One thing I quickly learned when I moved to New York one year ago, was that visiting as a tourist is a completely different experience than living here. The list of comparisons feels endless but here are a few of the main ones that come to mind and a little advice on navigating the city.
- Take the subway everywhere. Locals don’t take yellow cabs. If we need to go somewhere by car we use Uber or Lyft.
- Walk. Fast. When locals walk around Manhattan they don’t stop suddenly to look up. A local knows the rules of the pathways which leaves no time for looking at your surroundings, as sad as that may sound. We know where we need to go and don’t waste time getting there.
- Stay away from Times Square. Sure it’s cool to look at but no local has a reason to be there unless they genuinely enjoy feeling like a sardine or like to eat in overpriced, poor quality mega-chain restaurants.
- Drink good coffee. The “city that never sleeps” is fueled by coffee, but not just any coffee. There might be a chain coffee shop on every corner in New York City, but you won’t find many locals there. A true local will forgo Starbucks for freshly roasted beans and pour-over brews. Hot spots include Blue Bottle Coffee, Everyman Espresso, Joe the Art of Coffee, La Colombe, Stumptown, and Third Rail Coffee.
- Shop in sample sales. Buy books in local bookstores. Get your vegetables and fruit in farmer markets.
- Do Brunch. Weekend brunch is a way of life here. Experience a million different varieties of eggs Benedict, fruit-filled pancakes, chocolate French toast, gourmet burgers, or fried chicken and waffles, accompanied by mimosas, Bloody Marys, or specialty brunch cocktails. These days, just about every restaurant worth going to requires an advanced booking for their brunch on the weekends.
- Don’t eat in American chain restaurants. There’s really never a good excuse to eat in one of these places when you have literally hundreds of other eateries to choose from with much better food. If you’re stuck for ideas see my NYC restaurant guide & map HERE.
- Don’t pronounce Houston Street like the city in Texas. It is named after a guy who pronounced his name “HOW-stin.”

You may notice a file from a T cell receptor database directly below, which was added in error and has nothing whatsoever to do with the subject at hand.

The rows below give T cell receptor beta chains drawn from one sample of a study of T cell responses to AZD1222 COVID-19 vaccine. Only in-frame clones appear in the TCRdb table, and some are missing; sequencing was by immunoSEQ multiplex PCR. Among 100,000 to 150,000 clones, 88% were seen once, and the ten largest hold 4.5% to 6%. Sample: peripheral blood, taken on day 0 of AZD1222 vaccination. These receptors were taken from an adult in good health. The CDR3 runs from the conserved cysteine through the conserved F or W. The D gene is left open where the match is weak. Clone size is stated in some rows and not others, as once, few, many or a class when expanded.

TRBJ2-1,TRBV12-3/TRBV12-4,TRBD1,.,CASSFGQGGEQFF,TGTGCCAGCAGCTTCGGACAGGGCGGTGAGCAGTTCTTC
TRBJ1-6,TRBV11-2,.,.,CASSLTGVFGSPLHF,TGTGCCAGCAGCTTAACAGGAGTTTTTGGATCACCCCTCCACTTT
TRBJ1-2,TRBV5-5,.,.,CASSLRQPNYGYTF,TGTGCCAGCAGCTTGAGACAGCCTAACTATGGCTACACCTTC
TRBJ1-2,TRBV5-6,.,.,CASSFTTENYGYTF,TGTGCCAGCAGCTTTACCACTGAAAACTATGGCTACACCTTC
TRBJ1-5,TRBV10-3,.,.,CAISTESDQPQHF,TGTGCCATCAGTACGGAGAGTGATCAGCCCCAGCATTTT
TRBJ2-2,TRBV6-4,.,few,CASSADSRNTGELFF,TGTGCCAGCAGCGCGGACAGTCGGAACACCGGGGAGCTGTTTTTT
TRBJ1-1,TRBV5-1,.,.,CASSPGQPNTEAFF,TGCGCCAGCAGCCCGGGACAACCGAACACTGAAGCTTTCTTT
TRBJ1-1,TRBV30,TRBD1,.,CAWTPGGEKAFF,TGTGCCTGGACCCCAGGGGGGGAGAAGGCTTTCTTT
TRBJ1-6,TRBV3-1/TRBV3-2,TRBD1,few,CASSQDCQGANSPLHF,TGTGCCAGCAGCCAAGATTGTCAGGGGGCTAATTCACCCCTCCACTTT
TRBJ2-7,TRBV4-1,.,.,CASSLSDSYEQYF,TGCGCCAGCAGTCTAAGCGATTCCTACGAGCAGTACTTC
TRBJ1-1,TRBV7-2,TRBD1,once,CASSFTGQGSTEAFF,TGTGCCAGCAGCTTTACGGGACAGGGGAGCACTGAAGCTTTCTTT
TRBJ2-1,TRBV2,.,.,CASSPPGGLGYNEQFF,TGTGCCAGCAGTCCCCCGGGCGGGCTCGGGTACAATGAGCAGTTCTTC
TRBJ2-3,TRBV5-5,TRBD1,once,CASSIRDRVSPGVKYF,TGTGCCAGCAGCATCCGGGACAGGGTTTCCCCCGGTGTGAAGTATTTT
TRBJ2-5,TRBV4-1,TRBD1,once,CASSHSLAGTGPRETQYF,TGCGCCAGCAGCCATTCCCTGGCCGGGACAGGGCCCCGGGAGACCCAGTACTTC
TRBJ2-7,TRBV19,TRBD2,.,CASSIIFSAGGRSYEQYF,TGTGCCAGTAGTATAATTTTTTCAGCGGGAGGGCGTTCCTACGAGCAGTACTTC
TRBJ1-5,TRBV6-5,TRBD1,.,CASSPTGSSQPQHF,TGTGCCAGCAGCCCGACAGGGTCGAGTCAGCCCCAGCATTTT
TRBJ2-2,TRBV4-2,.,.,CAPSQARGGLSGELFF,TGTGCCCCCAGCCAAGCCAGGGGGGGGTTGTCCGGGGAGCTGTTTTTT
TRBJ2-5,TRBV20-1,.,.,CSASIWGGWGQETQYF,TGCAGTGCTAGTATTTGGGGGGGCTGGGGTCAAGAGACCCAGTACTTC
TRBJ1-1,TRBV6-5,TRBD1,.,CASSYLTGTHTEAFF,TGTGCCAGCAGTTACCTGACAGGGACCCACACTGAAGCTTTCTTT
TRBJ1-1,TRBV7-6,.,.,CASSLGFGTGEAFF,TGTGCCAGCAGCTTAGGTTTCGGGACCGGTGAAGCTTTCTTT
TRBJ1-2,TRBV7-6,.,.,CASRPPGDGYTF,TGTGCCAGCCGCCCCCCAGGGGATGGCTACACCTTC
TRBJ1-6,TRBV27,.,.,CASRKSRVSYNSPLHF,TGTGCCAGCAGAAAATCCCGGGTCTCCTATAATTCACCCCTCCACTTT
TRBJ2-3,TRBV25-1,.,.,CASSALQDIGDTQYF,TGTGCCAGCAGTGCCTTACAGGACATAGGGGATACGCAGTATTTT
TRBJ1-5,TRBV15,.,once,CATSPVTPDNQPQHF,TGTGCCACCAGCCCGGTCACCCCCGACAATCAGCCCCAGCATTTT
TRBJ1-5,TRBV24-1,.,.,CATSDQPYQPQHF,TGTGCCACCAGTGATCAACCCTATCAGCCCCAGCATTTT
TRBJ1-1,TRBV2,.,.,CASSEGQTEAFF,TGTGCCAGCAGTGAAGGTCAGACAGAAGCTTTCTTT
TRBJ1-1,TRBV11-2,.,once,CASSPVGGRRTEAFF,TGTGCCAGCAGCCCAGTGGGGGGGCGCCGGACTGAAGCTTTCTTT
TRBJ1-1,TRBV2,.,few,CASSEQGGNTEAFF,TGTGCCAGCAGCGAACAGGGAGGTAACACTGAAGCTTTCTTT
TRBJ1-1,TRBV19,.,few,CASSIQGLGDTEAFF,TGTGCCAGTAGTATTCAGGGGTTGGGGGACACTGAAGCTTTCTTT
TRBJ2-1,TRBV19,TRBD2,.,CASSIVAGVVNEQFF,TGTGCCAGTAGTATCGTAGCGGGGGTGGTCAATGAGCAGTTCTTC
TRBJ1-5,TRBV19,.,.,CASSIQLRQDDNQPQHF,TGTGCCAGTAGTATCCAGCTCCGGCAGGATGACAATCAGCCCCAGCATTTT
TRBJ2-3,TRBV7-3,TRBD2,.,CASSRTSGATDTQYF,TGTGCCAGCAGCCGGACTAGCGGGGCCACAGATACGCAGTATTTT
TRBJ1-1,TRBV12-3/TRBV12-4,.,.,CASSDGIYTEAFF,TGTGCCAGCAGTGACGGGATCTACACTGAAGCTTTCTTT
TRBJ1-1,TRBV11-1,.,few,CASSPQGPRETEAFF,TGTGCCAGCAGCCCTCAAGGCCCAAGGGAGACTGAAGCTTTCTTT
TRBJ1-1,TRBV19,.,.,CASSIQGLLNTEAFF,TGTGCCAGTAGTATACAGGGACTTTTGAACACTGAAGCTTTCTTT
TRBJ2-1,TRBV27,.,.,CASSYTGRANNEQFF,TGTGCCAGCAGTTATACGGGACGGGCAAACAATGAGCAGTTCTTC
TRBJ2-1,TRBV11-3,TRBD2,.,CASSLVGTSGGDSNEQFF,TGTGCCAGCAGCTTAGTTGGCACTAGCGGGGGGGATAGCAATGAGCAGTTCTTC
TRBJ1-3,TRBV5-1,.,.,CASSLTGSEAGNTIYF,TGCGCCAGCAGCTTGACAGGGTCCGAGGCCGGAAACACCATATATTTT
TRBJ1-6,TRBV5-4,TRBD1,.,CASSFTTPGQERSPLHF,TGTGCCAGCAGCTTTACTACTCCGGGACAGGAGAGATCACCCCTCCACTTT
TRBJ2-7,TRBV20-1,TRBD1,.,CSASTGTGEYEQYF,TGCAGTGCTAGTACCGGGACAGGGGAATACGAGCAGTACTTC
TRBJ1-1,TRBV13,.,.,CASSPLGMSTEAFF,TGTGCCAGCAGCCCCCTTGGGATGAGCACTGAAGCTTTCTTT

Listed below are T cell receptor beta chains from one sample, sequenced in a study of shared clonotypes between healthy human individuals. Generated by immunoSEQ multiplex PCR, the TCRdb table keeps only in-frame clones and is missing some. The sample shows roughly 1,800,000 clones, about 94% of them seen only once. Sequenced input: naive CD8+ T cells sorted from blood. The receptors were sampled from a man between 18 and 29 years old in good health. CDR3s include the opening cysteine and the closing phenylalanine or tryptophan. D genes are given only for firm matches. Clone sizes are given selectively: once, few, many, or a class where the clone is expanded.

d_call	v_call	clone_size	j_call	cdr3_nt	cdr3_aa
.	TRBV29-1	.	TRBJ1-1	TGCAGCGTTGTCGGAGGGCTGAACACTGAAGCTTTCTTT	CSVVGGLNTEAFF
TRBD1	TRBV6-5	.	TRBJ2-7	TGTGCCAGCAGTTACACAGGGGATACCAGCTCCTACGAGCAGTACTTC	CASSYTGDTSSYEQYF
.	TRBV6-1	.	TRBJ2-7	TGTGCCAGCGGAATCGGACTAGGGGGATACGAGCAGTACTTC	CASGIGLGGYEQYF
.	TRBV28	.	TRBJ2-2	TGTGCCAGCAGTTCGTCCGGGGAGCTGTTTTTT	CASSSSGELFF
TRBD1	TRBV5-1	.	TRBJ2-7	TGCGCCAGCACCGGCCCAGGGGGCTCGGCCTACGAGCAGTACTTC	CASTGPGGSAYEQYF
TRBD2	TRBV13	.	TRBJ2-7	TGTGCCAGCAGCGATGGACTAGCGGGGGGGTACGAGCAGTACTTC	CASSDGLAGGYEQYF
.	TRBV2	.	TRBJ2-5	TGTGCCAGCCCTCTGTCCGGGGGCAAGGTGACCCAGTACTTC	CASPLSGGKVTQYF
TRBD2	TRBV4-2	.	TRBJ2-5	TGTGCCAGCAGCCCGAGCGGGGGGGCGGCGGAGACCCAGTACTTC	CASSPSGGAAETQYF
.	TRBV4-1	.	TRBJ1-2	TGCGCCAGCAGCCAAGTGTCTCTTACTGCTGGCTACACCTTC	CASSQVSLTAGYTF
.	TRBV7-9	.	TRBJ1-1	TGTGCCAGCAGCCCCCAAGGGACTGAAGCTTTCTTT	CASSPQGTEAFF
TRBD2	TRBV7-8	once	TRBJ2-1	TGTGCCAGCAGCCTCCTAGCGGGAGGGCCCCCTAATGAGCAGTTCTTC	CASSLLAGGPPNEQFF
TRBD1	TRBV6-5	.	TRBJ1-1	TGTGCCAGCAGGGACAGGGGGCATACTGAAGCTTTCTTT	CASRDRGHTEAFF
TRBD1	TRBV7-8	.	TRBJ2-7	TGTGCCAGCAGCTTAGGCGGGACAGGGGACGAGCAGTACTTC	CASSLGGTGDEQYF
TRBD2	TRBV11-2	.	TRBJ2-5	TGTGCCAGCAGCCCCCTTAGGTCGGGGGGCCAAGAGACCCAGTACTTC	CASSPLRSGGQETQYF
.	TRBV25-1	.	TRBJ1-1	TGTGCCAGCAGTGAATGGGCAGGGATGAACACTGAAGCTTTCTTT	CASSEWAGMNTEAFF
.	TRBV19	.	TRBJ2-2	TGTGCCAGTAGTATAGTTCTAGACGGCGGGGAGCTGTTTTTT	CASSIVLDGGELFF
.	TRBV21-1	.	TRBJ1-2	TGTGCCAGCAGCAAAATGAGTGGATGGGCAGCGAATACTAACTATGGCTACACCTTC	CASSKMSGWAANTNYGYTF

- Subway advice: If a subway car pulls up and you notice two-thirds of it is packed and the last third is empty, everyone’s not too stupid to walk to the end: they just smell something you don’t yet. Always stay with the crowd.
- People on the subway mean business. There is no time to pause, so jump off the carriage and power walk out of that station. Never, under any circumstances stop at the very top or bottom of a staircase.
- Drink the tap water. The tap water in New York is the best filtered and treated water in the country.
- Buy everything on your credit card and build up your credit score. I never did get around to this but if you’re living in America long term it is a must. You can save money in multiple ways, build points towards flights and hotels and of course it’s super helpful when finding a place to rent.
- Don’t limit yourself to Manhattan, check out Dumbo and Williamsburg in Brooklyn, Hoboken in New Jersey and White Plains in Westchester, Upstate New York. The beautiful towns of Connecticut are only an hour away too.
Thank you for explaining why Americans seem obsessed with putting expenses on their credit cards! I’ve been reading personal finance blogs for years and I’ve never been able to understand this fixation when it seems to involve running up debt. Now I see.
So fun and so true! I love the tip about walking fast, it’s SOO true. Also, avoid Times Square like the plague hahaha, not fun if you live around it!
xo, Taylor (thesprinkle.tayloramead.com)
Oh my gosh if only I could drink local coffee and have brunch in NYC!
I wholeheartedly second the brunch tip!
These are all such great tips! I’m heading to NYC this weekend and cannot wait!
The Blush Blonde
I just went a couple weekends ago and definitely enjoyed experiencing it like a local with some friends!
This was so neat to read! I’ve never even visited NYC, I’m just not a big city girl, but I do love hearing about how living in other cities “works”.
Southern and Style
These are great tips! I’ve only been to NYC a few times, but it’s very much like other large cities in terms of not getting in the way haha.
I’ve only been to New York once when I was 18 and I was only there for a couple hours. I would love to go for a longer trip and do some of these things.
This post was so interesting! I’ve been to NYC a handful of times but some of these things I didn’t know! The last time we went it was only 3 days. I’d love to go back and try more restaurants, there are so many good ones!
Kayla | kaylablogs.com
Looks like NYC and DC locals have a lot in common! I could totally relate to a lot of these…except drinking tap water. Tap water in DC is awful, NYC tap water is definitely much better!
I have only been to NYC once and honestly, I was so unsettled by the entire city I do not know if I will ever go back! A little TOO fast-paced for me. But I like these tips, and I laughed out loud at the subway car thing – I have found that you should always follow the crowd in big cities and airports – better safe than smelly (or worse!)
I’ve been to New York quite a few times (last time, for a 8 day work trip) so I second these tips! I stayed in Hoboken last time, with this gorgeous view of the skyline from my bedroom, and can’t recommend it enough!
Tori || Victori Media
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